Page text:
Additional information about the project is available here.

Dong Mai, Vietnam (2013-2014)

Dong Mai Village, Vietnam, was the site of a severe lead poisoning epidemic caused by contamination from decades of recycling of used lead-acid batteries. In 2008, an industrial area was constructed 1 km south of Dong Mai, and most recycling activities were relocated from residential areas to the industrial estate. However, because lead is very immobile in the environment, surface lead levels in residential areas of central Dong Mai remained dangerously elevated from past recycling activities. In 2013 and 2014, Pure Earth and its partners capped contaminated soil at 39 residential properties and public spaces.

After the remediation activities were complete, Pure Earth conducted environmental sampling in all of the remediated yards and found lead levels at or below 50 ppm in all yards (8x below the U.S. EPA standard for residential soil). In addition to environmental sampling, blood-lead levels were collected and analyzed from a total of 263 children before and after the project. Blood-lead levels in children age 0-5 decreased by an average of 72%, from a geometric mean of 39 μg/dL to 11 μg/dL.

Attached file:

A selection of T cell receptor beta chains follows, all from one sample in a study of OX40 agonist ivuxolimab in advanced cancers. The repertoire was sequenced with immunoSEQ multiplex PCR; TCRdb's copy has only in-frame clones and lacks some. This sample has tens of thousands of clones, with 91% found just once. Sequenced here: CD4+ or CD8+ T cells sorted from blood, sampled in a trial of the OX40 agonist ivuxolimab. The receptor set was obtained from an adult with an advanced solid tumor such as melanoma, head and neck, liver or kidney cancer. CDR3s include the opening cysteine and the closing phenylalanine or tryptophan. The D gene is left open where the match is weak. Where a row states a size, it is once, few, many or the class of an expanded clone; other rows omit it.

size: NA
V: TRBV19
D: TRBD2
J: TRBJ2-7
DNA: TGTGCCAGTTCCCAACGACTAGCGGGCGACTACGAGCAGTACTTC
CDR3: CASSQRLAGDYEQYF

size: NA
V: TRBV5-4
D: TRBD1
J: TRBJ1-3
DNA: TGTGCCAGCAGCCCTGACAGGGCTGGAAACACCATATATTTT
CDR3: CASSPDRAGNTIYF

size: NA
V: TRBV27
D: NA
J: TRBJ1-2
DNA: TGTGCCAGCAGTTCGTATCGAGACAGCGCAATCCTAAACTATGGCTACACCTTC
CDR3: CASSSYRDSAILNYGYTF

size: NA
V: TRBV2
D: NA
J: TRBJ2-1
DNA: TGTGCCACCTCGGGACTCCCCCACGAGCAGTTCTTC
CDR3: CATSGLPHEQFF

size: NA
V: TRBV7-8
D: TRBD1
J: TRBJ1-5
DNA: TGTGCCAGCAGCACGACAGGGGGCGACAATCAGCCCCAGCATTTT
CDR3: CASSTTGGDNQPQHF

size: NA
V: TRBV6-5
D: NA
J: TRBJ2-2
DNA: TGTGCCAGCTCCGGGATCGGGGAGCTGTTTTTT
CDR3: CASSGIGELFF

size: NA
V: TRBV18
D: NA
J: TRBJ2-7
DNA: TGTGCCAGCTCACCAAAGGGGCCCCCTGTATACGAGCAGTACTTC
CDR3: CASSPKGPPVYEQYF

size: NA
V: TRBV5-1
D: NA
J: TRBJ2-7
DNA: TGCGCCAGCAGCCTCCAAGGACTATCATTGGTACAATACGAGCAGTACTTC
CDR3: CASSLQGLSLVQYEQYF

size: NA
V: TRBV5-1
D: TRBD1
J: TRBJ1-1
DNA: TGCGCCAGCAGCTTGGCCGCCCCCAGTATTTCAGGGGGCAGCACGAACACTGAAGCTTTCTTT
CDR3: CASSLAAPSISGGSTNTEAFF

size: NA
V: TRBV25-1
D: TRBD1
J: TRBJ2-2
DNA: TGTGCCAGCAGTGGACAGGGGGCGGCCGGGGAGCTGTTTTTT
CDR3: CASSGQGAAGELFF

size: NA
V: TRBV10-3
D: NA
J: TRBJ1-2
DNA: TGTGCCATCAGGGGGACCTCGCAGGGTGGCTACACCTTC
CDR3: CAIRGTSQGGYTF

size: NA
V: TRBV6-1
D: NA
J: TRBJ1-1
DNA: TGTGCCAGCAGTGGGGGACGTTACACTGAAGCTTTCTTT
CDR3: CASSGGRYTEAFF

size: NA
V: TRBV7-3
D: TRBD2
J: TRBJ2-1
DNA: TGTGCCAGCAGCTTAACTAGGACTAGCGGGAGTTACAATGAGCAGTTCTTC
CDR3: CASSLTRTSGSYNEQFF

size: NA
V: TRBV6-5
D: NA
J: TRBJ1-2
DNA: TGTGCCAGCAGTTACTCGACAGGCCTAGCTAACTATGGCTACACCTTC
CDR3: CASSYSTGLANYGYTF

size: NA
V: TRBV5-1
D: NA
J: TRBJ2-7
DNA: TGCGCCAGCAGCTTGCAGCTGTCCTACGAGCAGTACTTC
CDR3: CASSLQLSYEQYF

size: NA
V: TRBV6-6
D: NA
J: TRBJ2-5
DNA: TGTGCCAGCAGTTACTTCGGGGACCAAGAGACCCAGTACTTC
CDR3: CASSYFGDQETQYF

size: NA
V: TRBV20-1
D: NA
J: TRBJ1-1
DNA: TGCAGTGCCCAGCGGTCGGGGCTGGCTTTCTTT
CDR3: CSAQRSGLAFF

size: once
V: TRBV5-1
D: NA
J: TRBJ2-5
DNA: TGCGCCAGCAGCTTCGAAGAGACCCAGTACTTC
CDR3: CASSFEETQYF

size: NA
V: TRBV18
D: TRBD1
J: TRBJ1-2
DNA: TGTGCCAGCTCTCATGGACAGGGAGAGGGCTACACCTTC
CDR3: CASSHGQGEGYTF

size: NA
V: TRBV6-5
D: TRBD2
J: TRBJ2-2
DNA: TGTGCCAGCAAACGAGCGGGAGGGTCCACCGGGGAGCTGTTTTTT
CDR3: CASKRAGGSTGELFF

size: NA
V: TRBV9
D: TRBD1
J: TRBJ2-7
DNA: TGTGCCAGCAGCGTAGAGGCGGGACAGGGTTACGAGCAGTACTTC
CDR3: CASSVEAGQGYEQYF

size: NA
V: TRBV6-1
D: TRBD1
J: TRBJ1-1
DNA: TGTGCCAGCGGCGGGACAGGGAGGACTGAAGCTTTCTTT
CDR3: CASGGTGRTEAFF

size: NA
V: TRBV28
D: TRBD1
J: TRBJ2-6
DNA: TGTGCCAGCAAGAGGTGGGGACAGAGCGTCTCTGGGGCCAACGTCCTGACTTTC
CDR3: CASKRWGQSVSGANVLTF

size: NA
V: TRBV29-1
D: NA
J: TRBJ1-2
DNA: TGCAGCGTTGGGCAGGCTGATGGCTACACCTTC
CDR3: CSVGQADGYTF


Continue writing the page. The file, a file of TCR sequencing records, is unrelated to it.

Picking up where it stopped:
Additional information about the project is available here.

Cinangka, Indonesia (2013-2014)

The village of Cinangka is a dense residential area with a history of lead contamination from numerous small-scale used lead-acid battery recycling facilities. In addition to these active operations, there are waste dumpsites in central community areas throughout the village. Prior to the involvement of Pure Earth, lead waste from former smelting activities in the Cinangka area was collected and disposed of in shallow burials and surface dumps around the village soccer field and the adjacent ravine. Between 2013 and 2014, Pure Earth managed a project to excavate 2,850 cubic meters of soil contaminated with lead. Pure Earth and its partners constructed a new hazardous waste containment facility under an existing football field in the town. The excavated waste material was disposed of in the facility and covered with a liner, limestone and clean soil.